As a result of hepatitis A outbreaks around the State, the Saginaw County Health Department (SCHD) would like to remind residents that vaccination and proper hand washing are your best defense against hepatitis A.
Saginaw County currently is working with the Genesee County Health Department regarding a hepatitis A case in a food service worker at the KFC located in Grand Blanc Township and Birch Run, Michigan. Anyone who consumed food or drink from the Birch Run KFC between November 14-16, or the Grand Blanc KFC from November 20-26, may have been exposed to hepatitis A. We are recommending anyone who visited KFC during these dates and has not been vaccinated for hepatitis A or has sudden onset of any symptoms of hepatitis A should contact their doctor. Vaccination can prevent the disease if given within 14 days after exposure. People who were possibly exposed at the Birch Run KFC location are outside the 14 days to get post exposure vaccination to prevent illness; however they should seek medical attention if any hepatitis A symptoms develop.
Hepatitis A Overview
Hepatitis A is a serious, highly contagious liver disease caused by the hepatitis A virus (HAV). HAV is found in the feces (poop) of people with hepatitis A. You can get hepatitis A by eating contaminated food or water, during sex, or just by living with an infected person. Illness can appear 15-50 days after exposure and you can be sick for several weeks. In some cases, people can die. Although not all people infected with hepatitis A experience illness, symptoms can include:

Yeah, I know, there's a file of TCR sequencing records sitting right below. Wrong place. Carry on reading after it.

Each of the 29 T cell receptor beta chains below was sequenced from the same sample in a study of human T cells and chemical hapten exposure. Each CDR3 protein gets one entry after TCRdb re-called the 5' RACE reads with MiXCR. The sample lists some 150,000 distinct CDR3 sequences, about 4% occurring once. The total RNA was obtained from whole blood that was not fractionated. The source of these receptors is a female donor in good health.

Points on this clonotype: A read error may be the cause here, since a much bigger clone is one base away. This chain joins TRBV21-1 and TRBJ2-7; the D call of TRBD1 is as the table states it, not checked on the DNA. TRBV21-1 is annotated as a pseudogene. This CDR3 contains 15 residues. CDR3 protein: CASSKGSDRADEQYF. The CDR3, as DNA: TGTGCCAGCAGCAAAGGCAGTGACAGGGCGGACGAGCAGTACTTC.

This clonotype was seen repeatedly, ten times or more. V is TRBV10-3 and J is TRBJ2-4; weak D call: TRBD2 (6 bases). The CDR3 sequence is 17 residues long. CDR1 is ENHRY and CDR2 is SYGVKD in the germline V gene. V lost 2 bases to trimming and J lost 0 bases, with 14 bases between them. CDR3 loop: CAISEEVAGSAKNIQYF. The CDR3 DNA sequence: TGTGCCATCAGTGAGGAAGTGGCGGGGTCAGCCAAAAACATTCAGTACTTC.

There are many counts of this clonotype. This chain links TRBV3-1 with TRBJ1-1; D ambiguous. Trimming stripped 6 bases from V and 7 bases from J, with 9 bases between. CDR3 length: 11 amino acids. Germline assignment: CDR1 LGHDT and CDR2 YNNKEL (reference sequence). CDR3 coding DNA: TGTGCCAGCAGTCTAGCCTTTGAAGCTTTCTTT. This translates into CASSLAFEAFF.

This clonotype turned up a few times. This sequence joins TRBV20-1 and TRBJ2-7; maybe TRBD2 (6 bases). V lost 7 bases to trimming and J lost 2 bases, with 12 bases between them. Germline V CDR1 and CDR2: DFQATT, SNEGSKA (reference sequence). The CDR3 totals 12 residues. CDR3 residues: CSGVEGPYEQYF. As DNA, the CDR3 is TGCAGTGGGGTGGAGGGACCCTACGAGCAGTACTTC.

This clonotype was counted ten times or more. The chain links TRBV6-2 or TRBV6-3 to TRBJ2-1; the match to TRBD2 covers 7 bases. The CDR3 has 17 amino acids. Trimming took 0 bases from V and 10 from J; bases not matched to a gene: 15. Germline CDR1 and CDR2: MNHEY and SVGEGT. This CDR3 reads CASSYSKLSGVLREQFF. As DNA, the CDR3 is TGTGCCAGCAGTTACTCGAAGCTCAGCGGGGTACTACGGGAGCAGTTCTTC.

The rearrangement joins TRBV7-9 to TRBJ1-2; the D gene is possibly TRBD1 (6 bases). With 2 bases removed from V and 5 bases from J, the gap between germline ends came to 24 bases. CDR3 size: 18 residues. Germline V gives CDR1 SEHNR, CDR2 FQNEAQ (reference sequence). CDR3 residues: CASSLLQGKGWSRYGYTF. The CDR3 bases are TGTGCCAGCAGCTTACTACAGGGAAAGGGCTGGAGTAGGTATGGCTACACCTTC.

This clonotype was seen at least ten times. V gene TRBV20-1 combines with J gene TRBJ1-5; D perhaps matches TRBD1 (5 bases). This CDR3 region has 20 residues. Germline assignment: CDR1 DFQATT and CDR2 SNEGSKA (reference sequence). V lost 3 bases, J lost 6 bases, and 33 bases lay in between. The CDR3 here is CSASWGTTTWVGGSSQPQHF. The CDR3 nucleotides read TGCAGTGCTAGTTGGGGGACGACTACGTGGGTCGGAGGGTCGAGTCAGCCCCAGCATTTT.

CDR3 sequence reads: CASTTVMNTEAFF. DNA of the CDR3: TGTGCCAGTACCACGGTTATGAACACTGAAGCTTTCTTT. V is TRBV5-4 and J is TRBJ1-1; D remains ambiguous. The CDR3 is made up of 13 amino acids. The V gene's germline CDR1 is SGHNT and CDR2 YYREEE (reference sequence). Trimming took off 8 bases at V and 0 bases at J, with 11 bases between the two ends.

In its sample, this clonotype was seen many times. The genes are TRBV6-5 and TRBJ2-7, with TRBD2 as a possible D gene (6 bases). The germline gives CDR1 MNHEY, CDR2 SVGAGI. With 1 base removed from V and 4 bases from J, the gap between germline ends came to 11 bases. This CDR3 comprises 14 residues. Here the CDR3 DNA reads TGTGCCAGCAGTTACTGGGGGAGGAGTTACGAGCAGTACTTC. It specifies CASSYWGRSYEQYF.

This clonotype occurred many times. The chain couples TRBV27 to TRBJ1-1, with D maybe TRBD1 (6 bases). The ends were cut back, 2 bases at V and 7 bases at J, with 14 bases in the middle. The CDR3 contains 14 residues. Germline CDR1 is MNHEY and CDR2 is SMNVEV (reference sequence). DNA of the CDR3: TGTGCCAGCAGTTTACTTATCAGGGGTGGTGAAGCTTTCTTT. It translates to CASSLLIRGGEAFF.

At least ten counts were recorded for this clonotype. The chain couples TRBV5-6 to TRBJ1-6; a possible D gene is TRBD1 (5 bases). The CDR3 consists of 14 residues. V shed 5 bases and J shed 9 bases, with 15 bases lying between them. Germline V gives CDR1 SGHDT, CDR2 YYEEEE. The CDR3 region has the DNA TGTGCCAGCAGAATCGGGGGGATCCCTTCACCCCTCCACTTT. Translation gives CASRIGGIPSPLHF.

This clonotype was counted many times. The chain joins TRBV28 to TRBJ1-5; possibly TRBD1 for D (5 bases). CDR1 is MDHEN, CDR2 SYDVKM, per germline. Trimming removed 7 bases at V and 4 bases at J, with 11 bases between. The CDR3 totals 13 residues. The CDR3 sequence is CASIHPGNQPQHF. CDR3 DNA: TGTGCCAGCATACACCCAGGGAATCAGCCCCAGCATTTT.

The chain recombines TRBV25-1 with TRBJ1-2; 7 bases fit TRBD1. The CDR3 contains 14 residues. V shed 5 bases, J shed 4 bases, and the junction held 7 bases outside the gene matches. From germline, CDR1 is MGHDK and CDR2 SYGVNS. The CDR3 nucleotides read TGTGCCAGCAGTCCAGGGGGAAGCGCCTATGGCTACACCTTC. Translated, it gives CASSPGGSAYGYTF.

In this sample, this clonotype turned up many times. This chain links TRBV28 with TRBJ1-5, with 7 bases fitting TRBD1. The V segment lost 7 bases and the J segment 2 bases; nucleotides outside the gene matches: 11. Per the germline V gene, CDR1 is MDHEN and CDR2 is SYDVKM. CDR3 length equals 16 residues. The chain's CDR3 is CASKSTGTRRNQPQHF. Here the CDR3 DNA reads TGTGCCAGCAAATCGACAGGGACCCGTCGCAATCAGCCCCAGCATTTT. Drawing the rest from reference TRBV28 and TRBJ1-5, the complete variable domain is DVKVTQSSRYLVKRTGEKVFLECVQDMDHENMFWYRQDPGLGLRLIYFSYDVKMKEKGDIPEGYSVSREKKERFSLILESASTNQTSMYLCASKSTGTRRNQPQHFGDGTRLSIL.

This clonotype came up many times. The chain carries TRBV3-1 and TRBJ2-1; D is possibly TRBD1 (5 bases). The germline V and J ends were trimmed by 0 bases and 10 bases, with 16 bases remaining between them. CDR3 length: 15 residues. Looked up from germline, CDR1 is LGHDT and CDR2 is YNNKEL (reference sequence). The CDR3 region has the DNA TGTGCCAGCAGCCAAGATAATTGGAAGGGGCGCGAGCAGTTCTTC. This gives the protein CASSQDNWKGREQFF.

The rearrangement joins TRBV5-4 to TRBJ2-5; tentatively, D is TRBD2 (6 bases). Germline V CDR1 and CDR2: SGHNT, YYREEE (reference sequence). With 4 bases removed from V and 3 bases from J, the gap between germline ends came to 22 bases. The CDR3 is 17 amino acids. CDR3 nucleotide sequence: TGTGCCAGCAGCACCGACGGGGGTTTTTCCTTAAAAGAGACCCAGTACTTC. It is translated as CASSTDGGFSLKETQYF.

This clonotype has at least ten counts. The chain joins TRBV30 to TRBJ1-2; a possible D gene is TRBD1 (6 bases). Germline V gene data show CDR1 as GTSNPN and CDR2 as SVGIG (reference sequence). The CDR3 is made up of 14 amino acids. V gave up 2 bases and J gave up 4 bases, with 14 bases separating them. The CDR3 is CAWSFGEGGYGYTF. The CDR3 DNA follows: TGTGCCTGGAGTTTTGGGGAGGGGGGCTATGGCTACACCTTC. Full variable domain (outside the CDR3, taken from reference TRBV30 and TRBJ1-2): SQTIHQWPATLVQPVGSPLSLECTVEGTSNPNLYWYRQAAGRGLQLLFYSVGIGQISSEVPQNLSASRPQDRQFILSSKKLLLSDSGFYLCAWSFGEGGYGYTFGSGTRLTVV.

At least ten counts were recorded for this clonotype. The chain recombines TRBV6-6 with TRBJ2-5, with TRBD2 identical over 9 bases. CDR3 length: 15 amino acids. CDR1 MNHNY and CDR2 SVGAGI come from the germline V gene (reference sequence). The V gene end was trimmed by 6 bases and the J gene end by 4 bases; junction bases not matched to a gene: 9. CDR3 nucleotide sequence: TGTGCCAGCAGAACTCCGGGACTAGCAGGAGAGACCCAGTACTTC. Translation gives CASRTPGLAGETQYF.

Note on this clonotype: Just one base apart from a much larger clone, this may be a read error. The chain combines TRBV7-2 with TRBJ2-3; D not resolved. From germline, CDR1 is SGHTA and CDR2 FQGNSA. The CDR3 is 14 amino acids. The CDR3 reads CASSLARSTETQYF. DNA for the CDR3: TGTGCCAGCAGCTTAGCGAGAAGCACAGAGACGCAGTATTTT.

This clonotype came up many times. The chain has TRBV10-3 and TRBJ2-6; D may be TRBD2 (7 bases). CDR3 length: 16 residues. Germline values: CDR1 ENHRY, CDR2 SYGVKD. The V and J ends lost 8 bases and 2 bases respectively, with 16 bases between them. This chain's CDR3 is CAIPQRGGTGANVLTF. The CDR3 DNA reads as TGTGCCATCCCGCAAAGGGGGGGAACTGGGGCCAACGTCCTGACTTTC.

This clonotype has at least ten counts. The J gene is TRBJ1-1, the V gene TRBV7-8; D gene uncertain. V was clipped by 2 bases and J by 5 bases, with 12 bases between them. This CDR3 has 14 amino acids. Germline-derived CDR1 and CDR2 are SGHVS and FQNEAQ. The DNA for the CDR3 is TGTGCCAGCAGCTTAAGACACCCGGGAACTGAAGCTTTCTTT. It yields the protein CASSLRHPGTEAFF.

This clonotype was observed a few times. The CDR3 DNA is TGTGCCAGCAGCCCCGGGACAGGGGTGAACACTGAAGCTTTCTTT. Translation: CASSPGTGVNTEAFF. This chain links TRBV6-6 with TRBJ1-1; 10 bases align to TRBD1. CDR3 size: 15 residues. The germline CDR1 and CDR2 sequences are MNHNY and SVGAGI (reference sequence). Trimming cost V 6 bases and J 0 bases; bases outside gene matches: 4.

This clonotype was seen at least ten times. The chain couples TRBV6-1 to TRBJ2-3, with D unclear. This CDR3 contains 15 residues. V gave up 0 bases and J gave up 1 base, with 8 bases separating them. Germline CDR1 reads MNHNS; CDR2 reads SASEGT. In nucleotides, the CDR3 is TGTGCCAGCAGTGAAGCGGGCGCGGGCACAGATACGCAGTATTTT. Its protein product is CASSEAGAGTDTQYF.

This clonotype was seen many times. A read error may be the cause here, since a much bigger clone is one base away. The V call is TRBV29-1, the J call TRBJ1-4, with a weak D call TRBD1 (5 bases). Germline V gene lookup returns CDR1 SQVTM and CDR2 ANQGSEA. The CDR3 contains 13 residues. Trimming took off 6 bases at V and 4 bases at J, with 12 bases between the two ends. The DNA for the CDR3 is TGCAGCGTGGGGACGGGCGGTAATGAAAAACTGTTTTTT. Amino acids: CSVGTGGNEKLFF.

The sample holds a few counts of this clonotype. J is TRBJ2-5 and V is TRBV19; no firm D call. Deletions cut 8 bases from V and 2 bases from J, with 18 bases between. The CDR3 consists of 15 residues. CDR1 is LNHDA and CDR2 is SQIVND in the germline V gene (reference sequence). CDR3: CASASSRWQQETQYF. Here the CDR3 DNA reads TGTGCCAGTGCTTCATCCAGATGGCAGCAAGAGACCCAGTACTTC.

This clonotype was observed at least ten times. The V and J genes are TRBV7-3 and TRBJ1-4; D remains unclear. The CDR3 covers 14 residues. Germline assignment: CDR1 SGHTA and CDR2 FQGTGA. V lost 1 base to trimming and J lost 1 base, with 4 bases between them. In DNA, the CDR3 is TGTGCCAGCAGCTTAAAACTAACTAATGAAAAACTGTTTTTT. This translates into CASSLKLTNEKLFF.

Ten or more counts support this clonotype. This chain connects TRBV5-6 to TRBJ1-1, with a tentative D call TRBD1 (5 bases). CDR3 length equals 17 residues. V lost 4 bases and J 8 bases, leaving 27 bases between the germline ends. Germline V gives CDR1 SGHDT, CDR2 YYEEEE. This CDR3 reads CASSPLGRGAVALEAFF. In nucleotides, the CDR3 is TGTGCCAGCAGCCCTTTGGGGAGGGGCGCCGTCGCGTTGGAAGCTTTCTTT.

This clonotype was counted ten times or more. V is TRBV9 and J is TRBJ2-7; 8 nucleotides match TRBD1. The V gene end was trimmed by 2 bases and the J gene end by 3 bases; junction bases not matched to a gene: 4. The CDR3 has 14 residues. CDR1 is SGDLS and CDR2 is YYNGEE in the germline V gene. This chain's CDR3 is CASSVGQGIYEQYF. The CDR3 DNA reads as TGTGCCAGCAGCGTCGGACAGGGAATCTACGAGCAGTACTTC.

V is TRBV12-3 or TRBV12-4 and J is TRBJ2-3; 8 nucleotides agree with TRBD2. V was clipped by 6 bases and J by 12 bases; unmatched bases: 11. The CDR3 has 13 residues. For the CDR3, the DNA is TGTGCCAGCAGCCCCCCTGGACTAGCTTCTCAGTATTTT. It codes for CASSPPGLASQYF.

- nausea and vomiting
- belly pain
- feeling tired
- loss of appetite
- yellowing of the skin and eyes
- dark urine
- pale-colored feces (poop)
- joint pain
There are steps you can take to reduce the risk of Hepatitis A transmission. Hepatitis A is a vaccine-preventable illness. While the hepatitis A vaccine is recommended as a part of the routine childhood vaccination schedule, most adults have not been vaccinated and may be susceptible to the hepatitis A virus. The best way to reduce the risk of getting hepatitis A is to get vaccinated with Hepatitis A vaccine. It is also recommended to wash your hands after going to the bathroom with soap and water for 20 seconds and before preparing meals for yourself and others. Do not have sex with someone who has HAV infection or share food, drinks, or smokes with other people.
What can the public do to protect themselves and their communities?
- Get vaccinated against hepatitis A
- Wash hands after using the restroom and before eating or preparing meals for yourself or others
- Use your own towels, toothbrushes, and eating utensils
- Do not have sex with someone who has HAV infection
- Do not share food, drinks, drugs, or smokes with other people
- If you think you may have hepatitis A, see your medical provider
- If you have hepatitis A, please cooperate with your local public health to help protect others
Hepatitis A can be prevented with a safe and effective vaccine. We are encouraging persons in the high risk groups to get vaccinated.
Who Should Get the HAV Vaccine?
- Persons who use injection and non-injection drugs.
- Persons who are homeless.
- Persons who are incarcerated.
- Persons who have close contact, care for, or live with someone who has HAV.
- Men who have sex with men.
- Persons with chronic liver disease, such as cirrhosis, hepatitis B, or hepatitis C.*
*Note: individuals with chronic liver disease (e.g., cirrhosis and hepatitis C) may not be at increased risk of getting HAV infections but are at increased risk of having poor outcomes if they are infected with HAV.
Where to Get Vaccinated?
- SCHD: We offer hepatitis A vaccine in our Immunization Clinics, call (989) 758-3840 for more information.
- Your Health Care Provider: You may also obtain a hepatitis A vaccine from your health care provider.
For more information on the statewide hepatitis A outbreak visit the Michigan Department of Health and Human Services website.